FDA Releases Major New Food Safety Proposals

January 09, 2013

Affected parties should familiarize themselves with proposed rules for safe food processing and handling and on-farm produce safety; comments to FDA are due by May 16.

On January 4—the second anniversary of the enactment of the Food Safety Modernization Act (FSMA)—the U.S. Food and Drug Administration (FDA) announced the upcoming publication of proposed rules establishing two of the major elements of the modernized system of food safety control contemplated by the FSMA.[1] The first rule, "Current Good Manufacturing Practice and Hazard Analysis and Risk-Based Preventive Controls for Human Food" (Preventive Control Rule), would mandate the adoption, implementation, and ongoing documentation of the operation of a science-based preventive food safety system for most processing, handling, and warehousing operations.[2] The second rule, "Standards for the Growing, Harvesting, Packing, and Holding of Produce for Human Consumption" (Produce Rule), would focus on produce safety and mandate the on-farm adoption of various risk-prevention measures by growers, farms, and mixed-type facilities.[3]

FDA contemplates official publication of the proposed rules in the January 16, 2013, edition of the Federal Register. Comments on the official record associated with the rules can be submitted for a period of 120 days until May 16, 2013.

All interested parties should consider active participation in the rulemaking process since FDA is required to carefully evaluate all public input before issuing any final regulations. It should also be noted that, even after any such rules are ultimately finalized, FDA contemplates a phase-in period that will take several years to complete. At the same time, however, the food and farm industries should also recognize that these proposed rules—as well as other companion proposals on issues such as foreign supplier verification, which should be issued by FDA shortly—include extensive discussions of what FDA now considers to be food safety control measures that are both feasible and effective. As such, these documents will unavoidably have an immediate impact upon the commercial, legal, and regulatory environment in which all food and food-related businesses presently function.


Through the enactment of the FSMA, Congress directed FDA to issue regulations and take various additional measures designed to enhance food safety, thereby minimizing the risk of foodborne illnesses to the American consumer. In broad terms, the FSMA shifts the focus of both the regulator and the regulated toward prevention of, as opposed to reaction to, food safety problems. FDA, again in broad terms, is responding to the mandate by proposing the establishment of a system that, to the fullest extent possible, would guarantee that any food reaching the consumer has been properly filtered through such a preventive system.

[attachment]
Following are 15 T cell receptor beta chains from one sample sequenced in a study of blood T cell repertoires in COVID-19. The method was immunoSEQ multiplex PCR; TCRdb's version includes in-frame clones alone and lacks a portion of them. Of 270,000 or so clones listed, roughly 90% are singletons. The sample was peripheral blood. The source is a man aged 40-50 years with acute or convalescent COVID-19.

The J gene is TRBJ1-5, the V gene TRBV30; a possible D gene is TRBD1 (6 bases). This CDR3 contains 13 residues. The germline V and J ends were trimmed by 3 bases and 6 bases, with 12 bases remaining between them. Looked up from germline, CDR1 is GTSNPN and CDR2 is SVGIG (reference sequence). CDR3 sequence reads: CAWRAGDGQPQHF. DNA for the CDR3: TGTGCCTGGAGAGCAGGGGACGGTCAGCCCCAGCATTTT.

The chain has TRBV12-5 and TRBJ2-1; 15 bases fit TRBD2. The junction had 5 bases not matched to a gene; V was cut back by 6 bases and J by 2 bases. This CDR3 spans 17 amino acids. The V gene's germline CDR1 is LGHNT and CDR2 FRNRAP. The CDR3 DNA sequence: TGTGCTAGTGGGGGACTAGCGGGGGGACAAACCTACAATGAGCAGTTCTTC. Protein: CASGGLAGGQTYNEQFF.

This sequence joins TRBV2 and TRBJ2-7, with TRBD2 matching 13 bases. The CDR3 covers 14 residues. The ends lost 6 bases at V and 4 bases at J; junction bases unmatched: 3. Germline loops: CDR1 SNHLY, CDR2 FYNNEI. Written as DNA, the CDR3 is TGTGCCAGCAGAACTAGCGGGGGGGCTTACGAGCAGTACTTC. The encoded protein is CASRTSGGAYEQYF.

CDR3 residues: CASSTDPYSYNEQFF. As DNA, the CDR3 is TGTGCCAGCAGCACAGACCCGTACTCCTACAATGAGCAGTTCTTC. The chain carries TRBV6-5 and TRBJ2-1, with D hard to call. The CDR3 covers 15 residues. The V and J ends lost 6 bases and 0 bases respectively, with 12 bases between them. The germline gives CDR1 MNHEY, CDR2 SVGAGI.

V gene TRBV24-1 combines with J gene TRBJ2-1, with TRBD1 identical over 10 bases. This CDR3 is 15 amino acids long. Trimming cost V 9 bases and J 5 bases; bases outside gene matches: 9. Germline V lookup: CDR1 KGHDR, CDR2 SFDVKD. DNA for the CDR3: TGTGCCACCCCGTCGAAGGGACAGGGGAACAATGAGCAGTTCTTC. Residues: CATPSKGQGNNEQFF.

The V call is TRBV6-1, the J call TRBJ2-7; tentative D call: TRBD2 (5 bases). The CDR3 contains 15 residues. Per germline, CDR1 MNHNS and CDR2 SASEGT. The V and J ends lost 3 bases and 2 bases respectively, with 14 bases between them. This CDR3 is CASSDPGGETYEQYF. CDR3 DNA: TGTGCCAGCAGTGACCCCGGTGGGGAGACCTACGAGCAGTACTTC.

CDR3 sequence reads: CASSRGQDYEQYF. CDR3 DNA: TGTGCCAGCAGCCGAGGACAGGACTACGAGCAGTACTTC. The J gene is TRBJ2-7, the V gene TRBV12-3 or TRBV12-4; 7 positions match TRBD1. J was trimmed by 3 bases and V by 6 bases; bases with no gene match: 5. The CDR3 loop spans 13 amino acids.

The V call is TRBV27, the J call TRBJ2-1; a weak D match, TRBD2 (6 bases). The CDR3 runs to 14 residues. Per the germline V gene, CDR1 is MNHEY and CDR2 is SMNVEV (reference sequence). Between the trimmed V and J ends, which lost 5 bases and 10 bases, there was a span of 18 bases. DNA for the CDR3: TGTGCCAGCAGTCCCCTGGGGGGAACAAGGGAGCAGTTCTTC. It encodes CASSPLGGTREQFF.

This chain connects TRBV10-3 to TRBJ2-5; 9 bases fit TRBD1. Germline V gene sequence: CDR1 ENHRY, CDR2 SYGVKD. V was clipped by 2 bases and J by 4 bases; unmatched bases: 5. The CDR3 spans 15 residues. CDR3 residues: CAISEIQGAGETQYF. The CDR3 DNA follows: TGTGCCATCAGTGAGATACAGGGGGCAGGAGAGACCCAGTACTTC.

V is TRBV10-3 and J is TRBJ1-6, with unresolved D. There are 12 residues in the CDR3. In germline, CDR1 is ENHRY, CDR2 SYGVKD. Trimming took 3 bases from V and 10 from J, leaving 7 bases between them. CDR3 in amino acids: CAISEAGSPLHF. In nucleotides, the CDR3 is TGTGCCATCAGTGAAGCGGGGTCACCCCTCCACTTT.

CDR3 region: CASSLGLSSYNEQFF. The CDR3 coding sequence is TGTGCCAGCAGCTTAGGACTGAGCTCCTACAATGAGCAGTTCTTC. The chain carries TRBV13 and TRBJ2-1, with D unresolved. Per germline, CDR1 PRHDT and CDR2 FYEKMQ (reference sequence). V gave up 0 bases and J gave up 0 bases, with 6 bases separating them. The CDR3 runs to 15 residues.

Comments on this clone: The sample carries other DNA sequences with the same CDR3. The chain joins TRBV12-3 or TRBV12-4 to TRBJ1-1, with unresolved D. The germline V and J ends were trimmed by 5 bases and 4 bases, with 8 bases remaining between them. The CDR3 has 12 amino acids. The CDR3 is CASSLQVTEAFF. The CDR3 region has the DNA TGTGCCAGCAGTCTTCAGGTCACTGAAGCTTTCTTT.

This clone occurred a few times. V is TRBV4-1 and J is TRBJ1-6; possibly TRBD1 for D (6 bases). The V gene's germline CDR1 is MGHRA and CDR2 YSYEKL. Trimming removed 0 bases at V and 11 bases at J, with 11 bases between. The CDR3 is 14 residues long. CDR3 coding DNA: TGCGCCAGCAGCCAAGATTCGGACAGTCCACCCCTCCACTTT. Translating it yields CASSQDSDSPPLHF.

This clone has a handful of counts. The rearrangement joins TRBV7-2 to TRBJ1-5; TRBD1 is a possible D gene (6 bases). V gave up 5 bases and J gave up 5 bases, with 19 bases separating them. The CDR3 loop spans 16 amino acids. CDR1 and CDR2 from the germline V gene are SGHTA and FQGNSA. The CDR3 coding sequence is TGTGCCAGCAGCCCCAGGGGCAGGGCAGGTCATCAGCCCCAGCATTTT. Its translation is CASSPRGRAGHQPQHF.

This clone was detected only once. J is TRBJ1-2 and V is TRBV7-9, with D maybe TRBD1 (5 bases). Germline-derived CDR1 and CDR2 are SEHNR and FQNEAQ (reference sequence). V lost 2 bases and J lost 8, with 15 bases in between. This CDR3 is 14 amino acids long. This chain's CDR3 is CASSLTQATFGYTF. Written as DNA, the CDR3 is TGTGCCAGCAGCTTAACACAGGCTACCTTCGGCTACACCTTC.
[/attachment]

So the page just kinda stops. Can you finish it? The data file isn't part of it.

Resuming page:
A more detailed discussion of the Preventive Control Rule is available here. In general, the rule would require all "facilities" that manufacture, process, pack, or store human food to design and implement effective preventive food safety systems. Various exemptions from this extremely broad category of affected businesses, including those accommodating some small businesses as well as other types of operations, are proposed. Traditional farming operations are also not directly covered by the proposal. For operations that are covered, the proposed rule generally recognizes the need for flexibility as it attempts to capture an enormous range of products, processes, and methods of storage and distribution within its scope. At the same time, however, it also specifies an extensive list of items, such as supplier verification, establishment of a recall plan, allergen controls, sanitation, and many other components of what it presumes should be included in any such food safety plans.

A more extensive discussion of the Produce Rule is available here. While the proposed rule's details are obviously of greatest interest to growers and handlers of fruits and vegetables, it also should be read within the context of both the Preventive Control Rule and FDA's overall efforts to implement the FSMA. FDA proposes an alternative scheme to address issues associated with those food products that are generally transmitted from the farm directly to the consumer without being captured by any preventive food safety plan (i.e., from further commercial processing that adequately reduces the presence of microorganisms of public health concern). Under these circumstances, FDA shifts the focus to mandatory on-farm control measures. In doing so, it proposes the establishment of a number of standards generally associated with the mitigation of the risk posed by microbiological contaminants involving (1) agricultural water; (2) biological soil; (3) health and hygiene; (4) animals in the growing area; and (5) equipment, tools, and buildings.


Morgan Lewis will provide further information and analysis of the FSMA initiative and its current and future impacts over the coming weeks. If you have any questions or would like more information on the issues discussed in this LawFlash, please contact any of the following Morgan Lewis attorneys:

Washington, D.C.
Kathleen M. Sanzo
Robert G. Hibbert
Gary L. Yingling
Zachary A. Rothstein

[1]. View FDA's announcement here.

[2]. Current Good Manufacturing Practice and Hazard Analysis and Risk-Based Preventive Controls for Human Food (proposed Jan. 4, 2013) (to be codified at 21 C.F.R. pts. 1, 16, 106, 110, 114, 117, 120, 123, 129, 179, 211), available here.

[3]. Standards for the Growing, Harvesting, Packing, and Holding of Produce for Human Consumption (proposed Jan. 4, 2013) (to be codified at 21 C.F.R. pts. 16, 112), available here.